• Use the Get-MgUserManager cmdlet to check each account to see if it has a manager. If not, note this fact.
  • Use the Get-MgUserDirectReport cmdlet to see if the account has direct reports. If it does, record the details of the manager’s reports.
  • Create an HTML report detailing each manager and their reports.
  • At the end of the report, add a section detailing accounts without managers.
  • Output the HTML file and a CSV file containing details of managers and reports.

Figure 2 shows some example output. Because the code is PowerShell, it’s easy to tweak it to include other information about each employee.

Reporting managers and their direct reports

Azure AD Managers
Figure 2: Reporting managers and their direct reports

Go to the Source to Find Azure AD Managers and Direct Reports

It’s never nice to discover that a technique you thought worked well is no longer fit for purpose and it’s necessary to rework a script. The Get-User and Get-Recipient cmdlets return accurate information about managers and direct reports, but only if managers always have at least one report. I guess that’s possible, but it’s better to make sure by using Graph APIs to retrieve data about managers and their direct reports. At least then you’ll know that your reports show the same reporting relationships that surface elsewhere in Microsoft 365.

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6 Replies to “Generate a HTML Report of Managers and Direct Reports with the Graph SDK”

  1. Funny, I just happened to finish a script for this too.
    1. Pulls users with an employeeID
    2. If the “Get-MgUserDirectReport” returns “True”, I save all the direct reports in a variable.
    3. I loop through the direct reports for that manager to verify at least one of them is employeType “Employee” or “Temp”. If it returns 1 result, it exits the loop for that manager and adds them to the manager group. Then goes to the next manager to check their direct reports. I check for employeeType because we assign managers to service accounts in AD but they are not real humans.
    Takes like 10 minutes to run and finds 540 managers.
    4) lastly, it removes any users from the group if the user isn’t in the result above.

  2. “Finds user accounts with at least one assigned license. This step filters out accounts created for purposes like room and shared mailboxes.”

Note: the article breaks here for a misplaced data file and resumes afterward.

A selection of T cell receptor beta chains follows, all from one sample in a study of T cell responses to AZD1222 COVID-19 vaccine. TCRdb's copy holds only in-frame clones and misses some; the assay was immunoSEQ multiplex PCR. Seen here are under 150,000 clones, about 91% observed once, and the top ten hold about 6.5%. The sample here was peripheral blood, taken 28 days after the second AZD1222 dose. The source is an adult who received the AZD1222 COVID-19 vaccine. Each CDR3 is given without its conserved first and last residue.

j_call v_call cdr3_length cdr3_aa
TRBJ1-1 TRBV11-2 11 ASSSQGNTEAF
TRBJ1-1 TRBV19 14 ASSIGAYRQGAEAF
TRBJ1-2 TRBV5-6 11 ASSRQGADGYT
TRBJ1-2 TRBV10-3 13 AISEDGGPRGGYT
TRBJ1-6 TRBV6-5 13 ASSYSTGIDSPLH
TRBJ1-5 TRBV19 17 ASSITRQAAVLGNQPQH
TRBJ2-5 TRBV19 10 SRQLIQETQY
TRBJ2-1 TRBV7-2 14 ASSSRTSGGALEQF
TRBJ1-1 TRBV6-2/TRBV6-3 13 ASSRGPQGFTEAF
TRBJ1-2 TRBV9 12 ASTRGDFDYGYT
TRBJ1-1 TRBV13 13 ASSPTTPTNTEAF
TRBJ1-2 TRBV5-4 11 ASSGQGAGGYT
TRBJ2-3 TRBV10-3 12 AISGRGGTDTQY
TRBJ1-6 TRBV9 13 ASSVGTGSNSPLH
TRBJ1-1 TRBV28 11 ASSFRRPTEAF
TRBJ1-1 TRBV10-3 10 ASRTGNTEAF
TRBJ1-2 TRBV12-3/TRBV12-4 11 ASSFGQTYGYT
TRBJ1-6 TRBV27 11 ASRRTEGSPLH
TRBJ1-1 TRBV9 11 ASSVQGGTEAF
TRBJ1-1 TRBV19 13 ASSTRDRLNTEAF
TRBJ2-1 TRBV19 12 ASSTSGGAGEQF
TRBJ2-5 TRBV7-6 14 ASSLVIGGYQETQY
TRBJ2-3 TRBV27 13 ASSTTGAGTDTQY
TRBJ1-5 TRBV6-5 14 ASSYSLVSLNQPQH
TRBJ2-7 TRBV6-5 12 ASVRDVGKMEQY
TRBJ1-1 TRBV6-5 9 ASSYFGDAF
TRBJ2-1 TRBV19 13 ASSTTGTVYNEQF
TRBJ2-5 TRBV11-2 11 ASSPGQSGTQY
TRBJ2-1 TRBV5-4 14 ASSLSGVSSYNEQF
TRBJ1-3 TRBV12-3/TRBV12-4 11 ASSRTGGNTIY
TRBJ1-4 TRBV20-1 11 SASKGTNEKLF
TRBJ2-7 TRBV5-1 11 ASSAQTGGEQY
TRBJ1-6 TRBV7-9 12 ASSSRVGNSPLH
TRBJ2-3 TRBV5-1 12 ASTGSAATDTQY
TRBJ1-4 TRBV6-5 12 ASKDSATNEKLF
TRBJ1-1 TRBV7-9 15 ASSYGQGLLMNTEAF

Well, it may filter out most of them. Microsoft Teams Rooms license (currently in Basic, Pro, and Premium flavors) is assigned to room mailboxes when you have in-room meeting hardware. There may also be service accounts with subscriptions that have a manager listed. As always, YMMV but this is a great starting point. Thanks Tony.

      1. I added these lines to remove the accounts used by room and shared mailboxes (the script also needs a Connect-ExchangeOnline command).

        # The accounts used for Room and shared mailboxes can hold licenses (for example, for Teams Rooms Devices or to get a larger quota for a shared mailbox)
        # so we remove these accounts here
        $OriginalUserAccounts = $Users.Count
        Write-Host “Finding Azure AD accounts used for shared and room mailboxes…”
        [array]$NonUserAccounts = Get-ExoMailbox -RecipientTypeDetails SharedMailbox, RoomMailbox -ResultSize Unlimited | Select-Object UserPrincipalName, ExternalDirectoryObjectId
        Write-Host “Removing non-user accounts from set to be processed…”
        $Users = $Users | Where-Object {$_.Id -notin $NonUserAccounts.ExternalDirectoryObjectId}
        $RemovedAccounts = $OriginalUserAccounts – $Users.Count
        Write-Host (“Proceeding to process {0} user accounts after removing {1} room and shared mailbox accounts” -f $Users.Count, $RemovedAccounts)